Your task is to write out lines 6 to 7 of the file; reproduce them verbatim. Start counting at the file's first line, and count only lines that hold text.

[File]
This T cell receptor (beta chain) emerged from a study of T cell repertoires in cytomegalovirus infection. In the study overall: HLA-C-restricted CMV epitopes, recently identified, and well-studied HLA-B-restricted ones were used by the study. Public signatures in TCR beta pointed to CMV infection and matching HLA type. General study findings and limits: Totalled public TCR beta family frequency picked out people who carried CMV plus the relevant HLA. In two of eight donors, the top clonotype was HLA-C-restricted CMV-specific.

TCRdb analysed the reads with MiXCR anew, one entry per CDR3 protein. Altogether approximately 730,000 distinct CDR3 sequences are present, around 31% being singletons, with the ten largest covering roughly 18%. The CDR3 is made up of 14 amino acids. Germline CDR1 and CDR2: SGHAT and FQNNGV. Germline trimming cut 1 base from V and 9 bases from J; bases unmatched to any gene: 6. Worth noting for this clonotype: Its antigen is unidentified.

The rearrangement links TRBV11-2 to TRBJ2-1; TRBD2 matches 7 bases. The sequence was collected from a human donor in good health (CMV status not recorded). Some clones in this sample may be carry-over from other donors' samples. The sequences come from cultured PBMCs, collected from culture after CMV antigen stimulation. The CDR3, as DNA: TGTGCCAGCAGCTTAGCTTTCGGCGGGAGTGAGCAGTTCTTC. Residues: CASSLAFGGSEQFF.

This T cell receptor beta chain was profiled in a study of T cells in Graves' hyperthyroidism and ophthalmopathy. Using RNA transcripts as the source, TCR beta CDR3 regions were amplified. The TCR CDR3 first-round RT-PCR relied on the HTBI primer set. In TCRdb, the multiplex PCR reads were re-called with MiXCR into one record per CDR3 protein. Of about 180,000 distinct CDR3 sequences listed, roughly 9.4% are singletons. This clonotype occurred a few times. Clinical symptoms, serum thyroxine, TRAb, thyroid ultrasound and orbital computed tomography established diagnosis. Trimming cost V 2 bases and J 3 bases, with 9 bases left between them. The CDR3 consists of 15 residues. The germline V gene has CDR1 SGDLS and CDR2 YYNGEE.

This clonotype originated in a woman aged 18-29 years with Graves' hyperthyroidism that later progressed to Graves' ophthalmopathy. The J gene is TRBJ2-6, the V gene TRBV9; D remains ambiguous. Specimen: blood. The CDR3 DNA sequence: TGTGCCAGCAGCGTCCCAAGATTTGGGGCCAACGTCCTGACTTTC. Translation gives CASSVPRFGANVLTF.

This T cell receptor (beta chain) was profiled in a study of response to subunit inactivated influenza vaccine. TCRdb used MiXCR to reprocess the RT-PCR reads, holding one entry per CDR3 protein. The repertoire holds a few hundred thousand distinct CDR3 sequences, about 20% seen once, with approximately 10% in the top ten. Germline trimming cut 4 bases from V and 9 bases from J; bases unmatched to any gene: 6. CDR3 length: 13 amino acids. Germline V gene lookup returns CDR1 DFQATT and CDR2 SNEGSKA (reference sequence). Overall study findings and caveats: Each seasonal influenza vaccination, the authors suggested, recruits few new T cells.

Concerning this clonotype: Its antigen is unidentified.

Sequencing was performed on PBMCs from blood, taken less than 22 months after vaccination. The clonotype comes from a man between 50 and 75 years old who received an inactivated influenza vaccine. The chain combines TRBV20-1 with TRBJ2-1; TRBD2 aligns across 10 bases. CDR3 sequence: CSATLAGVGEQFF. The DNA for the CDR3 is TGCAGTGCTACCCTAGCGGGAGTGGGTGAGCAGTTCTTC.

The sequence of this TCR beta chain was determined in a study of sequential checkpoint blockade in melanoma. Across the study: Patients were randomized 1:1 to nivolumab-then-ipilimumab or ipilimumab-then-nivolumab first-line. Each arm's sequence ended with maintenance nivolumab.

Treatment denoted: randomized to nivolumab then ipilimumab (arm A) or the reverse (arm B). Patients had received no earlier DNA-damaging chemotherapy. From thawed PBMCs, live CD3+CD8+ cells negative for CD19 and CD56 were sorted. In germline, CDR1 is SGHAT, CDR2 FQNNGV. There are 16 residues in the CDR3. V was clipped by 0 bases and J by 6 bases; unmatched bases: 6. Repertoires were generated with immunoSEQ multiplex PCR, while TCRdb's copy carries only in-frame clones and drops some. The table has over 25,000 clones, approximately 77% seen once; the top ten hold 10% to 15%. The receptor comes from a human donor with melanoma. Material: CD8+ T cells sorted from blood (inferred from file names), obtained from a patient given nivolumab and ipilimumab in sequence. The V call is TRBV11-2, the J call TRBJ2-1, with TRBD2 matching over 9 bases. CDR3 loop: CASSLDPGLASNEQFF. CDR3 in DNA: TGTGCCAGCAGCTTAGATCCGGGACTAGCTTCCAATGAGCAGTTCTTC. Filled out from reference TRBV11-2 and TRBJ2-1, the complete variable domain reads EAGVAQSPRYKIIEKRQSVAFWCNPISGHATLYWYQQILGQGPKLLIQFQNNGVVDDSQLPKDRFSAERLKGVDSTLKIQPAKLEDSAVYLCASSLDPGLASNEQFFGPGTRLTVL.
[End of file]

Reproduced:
This T cell receptor (beta chain) was profiled in a study of response to subunit inactivated influenza vaccine. TCRdb used MiXCR to reprocess the RT-PCR reads, holding one entry per CDR3 protein. The repertoire holds a few hundred thousand distinct CDR3 sequences, about 20% seen once, with approximately 10% in the top ten. Germline trimming cut 4 bases from V and 9 bases from J; bases unmatched to any gene: 6. CDR3 length: 13 amino acids. Germline V gene lookup returns CDR1 DFQATT and CDR2 SNEGSKA (reference sequence). Overall study findings and caveats: Each seasonal influenza vaccination, the authors suggested, recruits few new T cells.

Concerning this clonotype: Its antigen is unidentified.